Editor: Who makes the decision? Is there a special Weather Task Force or an exclusive committee of weather scientists and highway engineers that meets to gather data and discern weather patterns? Do we consult with other churches?
Pastor: No, it’s just me.
Editor: Do you feel burdened by this responsibility?
Pastor: It is a tough job, but somebody has to do it.
Editor: How do you make the decision to cancel?
Pastor: I use simple and consistent criteria. If the National Weather Service has issued a Blizzard, Winter Storm or Ice Storm WARNING effective during our time of worship, I cancel.
Editor: Simple as that?
Pastor: I don’t lose sleep over this and I don’t try to outguess the National Weather Service.
Editor: How about a Winter Storm “Watch” or a Winter Weather “Advisory” or a Wind Chill “Advisory”? Will you cancel for them?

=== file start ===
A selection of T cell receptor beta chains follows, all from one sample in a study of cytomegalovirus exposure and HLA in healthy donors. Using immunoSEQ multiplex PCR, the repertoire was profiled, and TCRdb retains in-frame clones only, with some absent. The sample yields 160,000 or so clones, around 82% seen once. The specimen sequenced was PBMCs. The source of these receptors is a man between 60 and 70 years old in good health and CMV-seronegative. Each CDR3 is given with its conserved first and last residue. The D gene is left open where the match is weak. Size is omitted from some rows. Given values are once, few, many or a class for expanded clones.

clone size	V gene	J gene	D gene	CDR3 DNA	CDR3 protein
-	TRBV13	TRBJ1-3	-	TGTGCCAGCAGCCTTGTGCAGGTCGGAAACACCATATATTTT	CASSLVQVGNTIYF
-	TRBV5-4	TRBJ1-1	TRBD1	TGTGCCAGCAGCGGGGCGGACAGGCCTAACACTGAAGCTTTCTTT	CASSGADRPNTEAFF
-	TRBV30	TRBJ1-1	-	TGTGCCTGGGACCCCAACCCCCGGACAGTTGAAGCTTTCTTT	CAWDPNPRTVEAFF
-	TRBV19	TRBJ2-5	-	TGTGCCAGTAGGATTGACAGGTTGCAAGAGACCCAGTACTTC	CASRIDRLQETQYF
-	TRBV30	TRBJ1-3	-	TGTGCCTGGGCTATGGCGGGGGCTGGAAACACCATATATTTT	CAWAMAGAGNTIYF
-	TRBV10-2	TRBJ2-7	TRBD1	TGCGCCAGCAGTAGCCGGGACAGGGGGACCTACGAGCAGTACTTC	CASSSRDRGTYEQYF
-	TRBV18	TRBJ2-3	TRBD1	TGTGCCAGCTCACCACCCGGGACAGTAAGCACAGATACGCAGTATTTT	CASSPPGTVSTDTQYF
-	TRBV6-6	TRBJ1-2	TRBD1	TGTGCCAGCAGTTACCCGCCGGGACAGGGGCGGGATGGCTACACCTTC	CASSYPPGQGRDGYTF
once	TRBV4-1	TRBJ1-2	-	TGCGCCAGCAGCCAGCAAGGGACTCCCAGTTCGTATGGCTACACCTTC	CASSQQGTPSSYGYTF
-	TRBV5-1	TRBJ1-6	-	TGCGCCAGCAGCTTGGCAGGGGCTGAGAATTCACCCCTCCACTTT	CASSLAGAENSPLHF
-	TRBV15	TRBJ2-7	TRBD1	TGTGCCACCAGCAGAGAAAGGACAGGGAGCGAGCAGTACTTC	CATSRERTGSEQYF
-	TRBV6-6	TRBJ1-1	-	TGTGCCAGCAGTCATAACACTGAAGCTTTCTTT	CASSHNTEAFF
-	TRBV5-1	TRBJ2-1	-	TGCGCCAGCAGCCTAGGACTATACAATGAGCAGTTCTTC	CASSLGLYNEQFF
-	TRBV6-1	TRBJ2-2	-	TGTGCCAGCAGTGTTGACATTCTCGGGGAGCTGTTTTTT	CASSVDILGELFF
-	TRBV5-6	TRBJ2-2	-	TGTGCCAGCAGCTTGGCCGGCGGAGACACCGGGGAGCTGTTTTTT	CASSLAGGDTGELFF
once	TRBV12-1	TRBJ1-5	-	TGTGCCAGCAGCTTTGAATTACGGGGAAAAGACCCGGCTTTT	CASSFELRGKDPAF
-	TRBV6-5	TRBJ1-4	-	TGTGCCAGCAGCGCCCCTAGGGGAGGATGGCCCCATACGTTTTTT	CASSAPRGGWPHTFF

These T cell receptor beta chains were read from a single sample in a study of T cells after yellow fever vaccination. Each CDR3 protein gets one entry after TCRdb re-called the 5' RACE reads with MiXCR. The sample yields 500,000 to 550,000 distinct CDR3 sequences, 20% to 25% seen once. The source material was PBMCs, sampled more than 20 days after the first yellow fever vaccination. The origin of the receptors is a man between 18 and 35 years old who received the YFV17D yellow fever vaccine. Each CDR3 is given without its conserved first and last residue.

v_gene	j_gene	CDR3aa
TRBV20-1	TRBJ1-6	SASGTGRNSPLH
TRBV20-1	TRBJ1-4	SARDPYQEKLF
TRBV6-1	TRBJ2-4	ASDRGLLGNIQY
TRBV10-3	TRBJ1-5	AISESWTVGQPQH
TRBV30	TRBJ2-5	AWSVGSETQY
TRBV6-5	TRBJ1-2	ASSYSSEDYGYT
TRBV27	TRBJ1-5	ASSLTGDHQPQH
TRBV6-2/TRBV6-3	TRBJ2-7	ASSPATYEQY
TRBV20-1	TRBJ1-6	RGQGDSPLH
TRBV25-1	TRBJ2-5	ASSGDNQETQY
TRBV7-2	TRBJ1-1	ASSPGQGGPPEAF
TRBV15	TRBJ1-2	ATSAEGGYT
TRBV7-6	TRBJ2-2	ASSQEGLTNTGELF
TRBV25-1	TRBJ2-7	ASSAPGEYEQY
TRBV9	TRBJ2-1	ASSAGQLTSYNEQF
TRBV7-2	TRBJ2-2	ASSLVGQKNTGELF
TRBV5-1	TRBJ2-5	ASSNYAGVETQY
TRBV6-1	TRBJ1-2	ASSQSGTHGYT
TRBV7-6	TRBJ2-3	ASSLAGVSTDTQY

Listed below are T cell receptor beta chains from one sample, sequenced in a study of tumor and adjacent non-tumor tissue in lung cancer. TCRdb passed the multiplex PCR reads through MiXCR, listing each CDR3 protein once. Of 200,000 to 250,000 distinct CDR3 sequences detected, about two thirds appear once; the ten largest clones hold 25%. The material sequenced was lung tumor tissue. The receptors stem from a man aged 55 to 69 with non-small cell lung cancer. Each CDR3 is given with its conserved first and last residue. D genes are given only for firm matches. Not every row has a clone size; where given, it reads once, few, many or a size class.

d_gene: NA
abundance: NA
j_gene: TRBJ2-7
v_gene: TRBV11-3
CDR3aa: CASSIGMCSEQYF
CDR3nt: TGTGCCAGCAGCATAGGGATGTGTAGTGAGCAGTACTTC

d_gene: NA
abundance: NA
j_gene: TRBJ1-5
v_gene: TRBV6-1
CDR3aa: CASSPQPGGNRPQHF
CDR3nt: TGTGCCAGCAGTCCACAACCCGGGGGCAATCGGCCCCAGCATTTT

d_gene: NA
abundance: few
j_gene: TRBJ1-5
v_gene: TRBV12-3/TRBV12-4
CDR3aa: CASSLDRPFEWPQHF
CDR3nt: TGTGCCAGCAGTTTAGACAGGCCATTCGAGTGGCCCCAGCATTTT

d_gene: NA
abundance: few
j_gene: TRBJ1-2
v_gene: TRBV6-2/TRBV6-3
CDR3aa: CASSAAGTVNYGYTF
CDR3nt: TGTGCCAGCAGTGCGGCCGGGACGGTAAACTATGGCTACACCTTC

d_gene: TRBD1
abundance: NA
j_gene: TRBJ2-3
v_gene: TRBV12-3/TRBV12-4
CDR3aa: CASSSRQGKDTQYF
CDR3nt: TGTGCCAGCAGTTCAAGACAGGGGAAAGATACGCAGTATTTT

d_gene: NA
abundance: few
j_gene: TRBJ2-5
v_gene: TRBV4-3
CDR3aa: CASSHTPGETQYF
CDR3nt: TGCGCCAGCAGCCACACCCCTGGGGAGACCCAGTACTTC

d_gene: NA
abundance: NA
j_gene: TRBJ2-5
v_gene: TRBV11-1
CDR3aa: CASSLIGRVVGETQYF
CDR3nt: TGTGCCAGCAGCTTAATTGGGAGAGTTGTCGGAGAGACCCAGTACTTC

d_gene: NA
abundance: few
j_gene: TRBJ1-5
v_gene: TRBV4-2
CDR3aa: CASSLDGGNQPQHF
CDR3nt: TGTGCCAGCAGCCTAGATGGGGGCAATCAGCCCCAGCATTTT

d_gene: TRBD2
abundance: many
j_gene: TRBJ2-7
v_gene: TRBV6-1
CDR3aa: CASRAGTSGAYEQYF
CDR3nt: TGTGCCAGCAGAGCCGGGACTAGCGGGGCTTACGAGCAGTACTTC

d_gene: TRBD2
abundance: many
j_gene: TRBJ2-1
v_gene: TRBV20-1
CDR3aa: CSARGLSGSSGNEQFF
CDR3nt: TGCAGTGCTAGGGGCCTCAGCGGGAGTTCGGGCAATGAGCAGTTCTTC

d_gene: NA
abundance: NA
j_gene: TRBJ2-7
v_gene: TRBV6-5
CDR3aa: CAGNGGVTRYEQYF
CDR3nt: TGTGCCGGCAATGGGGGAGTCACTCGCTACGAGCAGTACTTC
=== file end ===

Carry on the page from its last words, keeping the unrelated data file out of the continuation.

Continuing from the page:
Pastor: No, no and no. But that doesn’t mean everyone should try to make it to church on those days. The highest priority is to be safe. We don’t want to lose ANY Presbyterians on the highway!
Editor: How about a Wind Chill Warning?
Pastor: I don’t cancel for cold, as long as the church is heated. Again, that doesn’t mean that everyone should be out in that weather.
Editor: What makes Winter Storm, Blizzard and Ice Storm WARNINGS so special?
Pastor: Because when those warnings are in effect, the Weather Service advises only emergency travel. And I don’t consider going to church to worship to be an emergency.
Editor: What if there is a budget shortfall, would you still cancel?
Pastor: Yes. Anyone who wishes may mail in their offering or bring it next week.
Editor: What if the Weather Service is wrong?
Pastor: Give thanks to God and enjoy the “day off.” We’re all about forgiveness.
Editor: How do you get word of cancellations out?
Pastor: We send a mass email; we put it on the church website and Facebook page; and we tell local media outlets, though some aren’t well-staffed on Sunday mornings. We try to get the word out as early as possible to prevent any unnecessary travel.
Editor: Do you sleep in when worship is canceled?
Pastor: Depends. Sometimes I watch TV or read the paper. Often I’m shoveling my driveway. After that I drink hot chocolate.
From Hal Murry’s Sermon “Intervention”
November 27, 2016